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Locking resources - Are locks personal?


David Sedlock (16111912) | asked Aug 07 '09, 7:14 a.m.
I have tried out locking a file as follows, working with two workspaces belonging to me:

In one workspace in a stream, I locked a file. The doc says "A resource that you have locked will appear as an incoming pending change to other users." But in the 2nd workspace in the stream no incoming pending change is shown. The file is shown as locked by me.

The doc says "Only you can modify a file that you have locked." Strictly speaking this is true: I can modify the file in the 2nd workspace and check it in, thus creating a parallel version. I can deliver it. And now I would have problems with, say, a binary file.

All this leads me to think that the lock is personal and doesn't result in the file being unmodifiable in all workspaces in the stream, but only in others' workspaces. This is probably not right: the lock should mean the file cannot be changed in any other workspace, even my own.

One more question: Is it possible to force locks in a stream? That is, to achieve the equivalent of UCM single-stream project with no unreserved checkouts? This would be a good feature for, say, document development (unless you're smart enough to be using XML!).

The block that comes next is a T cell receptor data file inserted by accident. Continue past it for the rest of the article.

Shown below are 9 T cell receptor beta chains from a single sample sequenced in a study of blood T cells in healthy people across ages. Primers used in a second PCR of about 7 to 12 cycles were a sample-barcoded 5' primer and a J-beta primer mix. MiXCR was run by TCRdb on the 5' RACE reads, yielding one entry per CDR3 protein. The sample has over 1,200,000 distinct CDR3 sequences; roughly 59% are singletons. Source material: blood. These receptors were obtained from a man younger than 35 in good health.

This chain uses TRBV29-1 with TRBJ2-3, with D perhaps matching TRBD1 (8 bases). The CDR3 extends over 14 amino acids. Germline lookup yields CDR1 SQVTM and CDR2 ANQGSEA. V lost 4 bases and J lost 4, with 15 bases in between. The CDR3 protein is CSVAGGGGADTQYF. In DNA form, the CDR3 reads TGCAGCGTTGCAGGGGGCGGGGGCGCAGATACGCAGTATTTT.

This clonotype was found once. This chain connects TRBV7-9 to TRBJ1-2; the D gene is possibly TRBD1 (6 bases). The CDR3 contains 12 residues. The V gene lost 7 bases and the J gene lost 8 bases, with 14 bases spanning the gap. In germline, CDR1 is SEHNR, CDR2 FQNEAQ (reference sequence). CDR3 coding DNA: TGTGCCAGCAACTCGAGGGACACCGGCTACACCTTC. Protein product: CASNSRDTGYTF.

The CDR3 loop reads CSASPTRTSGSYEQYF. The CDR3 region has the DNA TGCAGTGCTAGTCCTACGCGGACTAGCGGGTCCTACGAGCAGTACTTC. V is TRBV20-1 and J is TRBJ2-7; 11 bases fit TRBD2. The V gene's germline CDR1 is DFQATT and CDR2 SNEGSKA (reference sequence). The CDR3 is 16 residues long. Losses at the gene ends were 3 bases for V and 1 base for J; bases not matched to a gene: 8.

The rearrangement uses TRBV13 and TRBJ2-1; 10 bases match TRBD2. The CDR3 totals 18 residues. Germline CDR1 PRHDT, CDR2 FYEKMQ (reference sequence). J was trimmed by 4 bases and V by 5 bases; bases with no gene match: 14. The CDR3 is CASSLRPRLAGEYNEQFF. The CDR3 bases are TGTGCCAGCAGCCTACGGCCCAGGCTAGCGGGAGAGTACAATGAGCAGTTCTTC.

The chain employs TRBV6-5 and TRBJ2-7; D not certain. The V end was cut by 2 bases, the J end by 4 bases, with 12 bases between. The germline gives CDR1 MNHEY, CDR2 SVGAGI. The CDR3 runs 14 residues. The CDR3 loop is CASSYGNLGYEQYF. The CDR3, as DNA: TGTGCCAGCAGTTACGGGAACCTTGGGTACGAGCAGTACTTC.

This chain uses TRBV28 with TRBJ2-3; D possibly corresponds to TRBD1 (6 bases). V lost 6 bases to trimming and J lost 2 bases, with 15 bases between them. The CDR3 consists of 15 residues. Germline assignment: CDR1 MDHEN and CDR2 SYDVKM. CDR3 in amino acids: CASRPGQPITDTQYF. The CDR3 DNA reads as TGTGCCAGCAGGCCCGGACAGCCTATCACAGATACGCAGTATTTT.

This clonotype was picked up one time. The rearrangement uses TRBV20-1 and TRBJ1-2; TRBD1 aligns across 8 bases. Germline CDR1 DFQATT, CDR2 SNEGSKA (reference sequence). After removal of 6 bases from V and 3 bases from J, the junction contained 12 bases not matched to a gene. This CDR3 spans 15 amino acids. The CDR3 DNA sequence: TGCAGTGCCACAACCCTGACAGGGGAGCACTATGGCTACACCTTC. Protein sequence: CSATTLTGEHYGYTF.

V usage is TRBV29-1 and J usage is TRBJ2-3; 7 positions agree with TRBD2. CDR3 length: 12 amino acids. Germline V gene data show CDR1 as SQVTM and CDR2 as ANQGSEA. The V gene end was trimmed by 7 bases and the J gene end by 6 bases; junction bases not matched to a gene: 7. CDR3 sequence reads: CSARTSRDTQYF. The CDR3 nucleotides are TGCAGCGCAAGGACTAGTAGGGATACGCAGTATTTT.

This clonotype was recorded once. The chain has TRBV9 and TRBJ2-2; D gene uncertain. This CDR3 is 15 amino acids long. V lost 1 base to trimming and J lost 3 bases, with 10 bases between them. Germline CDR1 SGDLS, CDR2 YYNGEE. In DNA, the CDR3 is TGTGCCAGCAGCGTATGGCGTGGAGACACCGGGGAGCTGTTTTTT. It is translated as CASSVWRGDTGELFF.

4 answers



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Andrew Hoo (1.0k1) | answered Aug 07 '09, 9:55 a.m.
JAZZ DEVELOPER
Locks are held by users on resources in particular streams (not repository
workspaces). So there are a few things going on with your scenario:

If you are working with two workspaces belonging to you (the same user),
then your locks on the target stream do not discriminate between where
changes are coming from (workspace1 vs workspace2). Only that your user
owns the lock and thus you are allowed to deliver to that stream.

So in workspace1, you can create an outgoing change set (with a blue lock
owned by 'me') and deliver it freely. In the 2nd workspace, you will then
see that as an incoming change, still with a blue lock (owned by 'me').
But if you were to login as somebody else (lets say: Bill), then Bill
would see your incoming change as a red decorated lock (owned by David).

When the doc says "only you can modify a file...", it really should say,
only you can deliver to the stream in which you have the lock. Everybody
is always free to edit their own file in their own repository workspaces
because you don't even know that they intend to deliver to the stream that
you own the lock. Maybe Bill wants to fork and deliver to a different
stream that you do not care about. You have only declared that Bill cannot
deliver to the stream in which you have the lock.

That being said, the locks do not prevent you from potentially creating a
conflict case that needs to be merged. They're meant to raise awareness of
who's working on what, and prevent people from racing to deliver their
changes to the stream first. Once you have released the lock, Bill might
be happy to do the merges and deliver after you (assuming it wasn't a
difficult binary file that you locked).

So considering that people may be delivering to different streams, or that
people can do merges and still want to work while locks are held, I don't